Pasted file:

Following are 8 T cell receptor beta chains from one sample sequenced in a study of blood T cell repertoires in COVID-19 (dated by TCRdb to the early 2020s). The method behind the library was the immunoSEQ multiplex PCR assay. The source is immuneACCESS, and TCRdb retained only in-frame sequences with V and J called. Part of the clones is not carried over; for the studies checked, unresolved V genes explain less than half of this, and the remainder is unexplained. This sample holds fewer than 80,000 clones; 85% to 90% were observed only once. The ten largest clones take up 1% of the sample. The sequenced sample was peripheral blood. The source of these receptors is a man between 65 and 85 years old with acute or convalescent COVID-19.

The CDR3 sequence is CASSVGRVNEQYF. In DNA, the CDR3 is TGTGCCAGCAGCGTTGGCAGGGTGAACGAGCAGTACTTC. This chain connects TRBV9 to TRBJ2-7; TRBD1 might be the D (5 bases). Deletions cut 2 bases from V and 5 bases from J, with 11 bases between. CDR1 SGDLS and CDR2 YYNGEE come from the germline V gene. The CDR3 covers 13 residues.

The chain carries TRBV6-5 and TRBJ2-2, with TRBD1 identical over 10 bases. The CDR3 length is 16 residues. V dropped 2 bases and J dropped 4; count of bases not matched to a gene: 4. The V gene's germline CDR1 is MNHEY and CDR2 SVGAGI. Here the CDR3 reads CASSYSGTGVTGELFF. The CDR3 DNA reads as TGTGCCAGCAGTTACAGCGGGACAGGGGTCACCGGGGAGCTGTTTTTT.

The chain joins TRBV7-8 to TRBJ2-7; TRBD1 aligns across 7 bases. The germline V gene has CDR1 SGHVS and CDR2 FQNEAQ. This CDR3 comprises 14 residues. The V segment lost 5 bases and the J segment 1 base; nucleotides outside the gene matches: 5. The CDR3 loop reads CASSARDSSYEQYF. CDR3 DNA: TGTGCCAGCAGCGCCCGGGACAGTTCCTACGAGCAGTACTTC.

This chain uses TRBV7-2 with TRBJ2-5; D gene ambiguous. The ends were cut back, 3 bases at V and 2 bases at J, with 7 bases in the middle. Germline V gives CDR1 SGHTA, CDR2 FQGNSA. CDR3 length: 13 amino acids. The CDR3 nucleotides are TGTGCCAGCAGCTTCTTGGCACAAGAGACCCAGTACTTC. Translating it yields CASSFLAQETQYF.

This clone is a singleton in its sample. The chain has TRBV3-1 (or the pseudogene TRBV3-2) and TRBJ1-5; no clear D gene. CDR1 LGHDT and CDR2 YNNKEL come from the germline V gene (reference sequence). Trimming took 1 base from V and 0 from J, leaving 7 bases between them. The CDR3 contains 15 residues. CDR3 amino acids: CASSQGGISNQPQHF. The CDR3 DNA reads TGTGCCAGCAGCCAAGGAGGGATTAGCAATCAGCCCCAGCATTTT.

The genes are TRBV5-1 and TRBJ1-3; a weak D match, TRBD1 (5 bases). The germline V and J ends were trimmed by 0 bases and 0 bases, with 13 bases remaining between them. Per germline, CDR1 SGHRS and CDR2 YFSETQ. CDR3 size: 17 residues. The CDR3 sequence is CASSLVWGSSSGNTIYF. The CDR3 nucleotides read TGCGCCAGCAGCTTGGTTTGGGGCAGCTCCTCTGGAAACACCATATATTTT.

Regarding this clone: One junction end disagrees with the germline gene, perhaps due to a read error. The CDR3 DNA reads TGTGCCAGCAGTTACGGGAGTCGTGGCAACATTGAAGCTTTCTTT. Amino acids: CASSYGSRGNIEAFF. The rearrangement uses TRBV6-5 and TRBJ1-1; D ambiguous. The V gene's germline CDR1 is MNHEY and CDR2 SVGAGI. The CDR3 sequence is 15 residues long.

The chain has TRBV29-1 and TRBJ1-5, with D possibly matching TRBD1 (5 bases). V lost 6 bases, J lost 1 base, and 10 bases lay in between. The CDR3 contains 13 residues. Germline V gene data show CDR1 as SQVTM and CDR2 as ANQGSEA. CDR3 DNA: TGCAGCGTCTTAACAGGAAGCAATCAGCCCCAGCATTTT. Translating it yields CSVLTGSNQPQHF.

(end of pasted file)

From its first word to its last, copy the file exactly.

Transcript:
Following are 8 T cell receptor beta chains from one sample sequenced in a study of blood T cell repertoires in COVID-19 (dated by TCRdb to the early 2020s). The method behind the library was the immunoSEQ multiplex PCR assay. The source is immuneACCESS, and TCRdb retained only in-frame sequences with V and J called. Part of the clones is not carried over; for the studies checked, unresolved V genes explain less than half of this, and the remainder is unexplained. This sample holds fewer than 80,000 clones; 85% to 90% were observed only once. The ten largest clones take up 1% of the sample. The sequenced sample was peripheral blood. The source of these receptors is a man between 65 and 85 years old with acute or convalescent COVID-19.

The CDR3 sequence is CASSVGRVNEQYF. In DNA, the CDR3 is TGTGCCAGCAGCGTTGGCAGGGTGAACGAGCAGTACTTC. This chain connects TRBV9 to TRBJ2-7; TRBD1 might be the D (5 bases). Deletions cut 2 bases from V and 5 bases from J, with 11 bases between. CDR1 SGDLS and CDR2 YYNGEE come from the germline V gene. The CDR3 covers 13 residues.

The chain carries TRBV6-5 and TRBJ2-2, with TRBD1 identical over 10 bases. The CDR3 length is 16 residues. V dropped 2 bases and J dropped 4; count of bases not matched to a gene: 4. The V gene's germline CDR1 is MNHEY and CDR2 SVGAGI. Here the CDR3 reads CASSYSGTGVTGELFF. The CDR3 DNA reads as TGTGCCAGCAGTTACAGCGGGACAGGGGTCACCGGGGAGCTGTTTTTT.

The chain joins TRBV7-8 to TRBJ2-7; TRBD1 aligns across 7 bases. The germline V gene has CDR1 SGHVS and CDR2 FQNEAQ. This CDR3 comprises 14 residues. The V segment lost 5 bases and the J segment 1 base; nucleotides outside the gene matches: 5. The CDR3 loop reads CASSARDSSYEQYF. CDR3 DNA: TGTGCCAGCAGCGCCCGGGACAGTTCCTACGAGCAGTACTTC.

This chain uses TRBV7-2 with TRBJ2-5; D gene ambiguous. The ends were cut back, 3 bases at V and 2 bases at J, with 7 bases in the middle. Germline V gives CDR1 SGHTA, CDR2 FQGNSA. CDR3 length: 13 amino acids. The CDR3 nucleotides are TGTGCCAGCAGCTTCTTGGCACAAGAGACCCAGTACTTC. Translating it yields CASSFLAQETQYF.

This clone is a singleton in its sample. The chain has TRBV3-1 (or the pseudogene TRBV3-2) and TRBJ1-5; no clear D gene. CDR1 LGHDT and CDR2 YNNKEL come from the germline V gene (reference sequence). Trimming took 1 base from V and 0 from J, leaving 7 bases between them. The CDR3 contains 15 residues. CDR3 amino acids: CASSQGGISNQPQHF. The CDR3 DNA reads TGTGCCAGCAGCCAAGGAGGGATTAGCAATCAGCCCCAGCATTTT.

The genes are TRBV5-1 and TRBJ1-3; a weak D match, TRBD1 (5 bases). The germline V and J ends were trimmed by 0 bases and 0 bases, with 13 bases remaining between them. Per germline, CDR1 SGHRS and CDR2 YFSETQ. CDR3 size: 17 residues. The CDR3 sequence is CASSLVWGSSSGNTIYF. The CDR3 nucleotides read TGCGCCAGCAGCTTGGTTTGGGGCAGCTCCTCTGGAAACACCATATATTTT.

Regarding this clone: One junction end disagrees with the germline gene, perhaps due to a read error. The CDR3 DNA reads TGTGCCAGCAGTTACGGGAGTCGTGGCAACATTGAAGCTTTCTTT. Amino acids: CASSYGSRGNIEAFF. The rearrangement uses TRBV6-5 and TRBJ1-1; D ambiguous. The V gene's germline CDR1 is MNHEY and CDR2 SVGAGI. The CDR3 sequence is 15 residues long.

The chain has TRBV29-1 and TRBJ1-5, with D possibly matching TRBD1 (5 bases). V lost 6 bases, J lost 1 base, and 10 bases lay in between. The CDR3 contains 13 residues. Germline V gene data show CDR1 as SQVTM and CDR2 as ANQGSEA. CDR3 DNA: TGCAGCGTCTTAACAGGAAGCAATCAGCCCCAGCATTTT. Translating it yields CSVLTGSNQPQHF.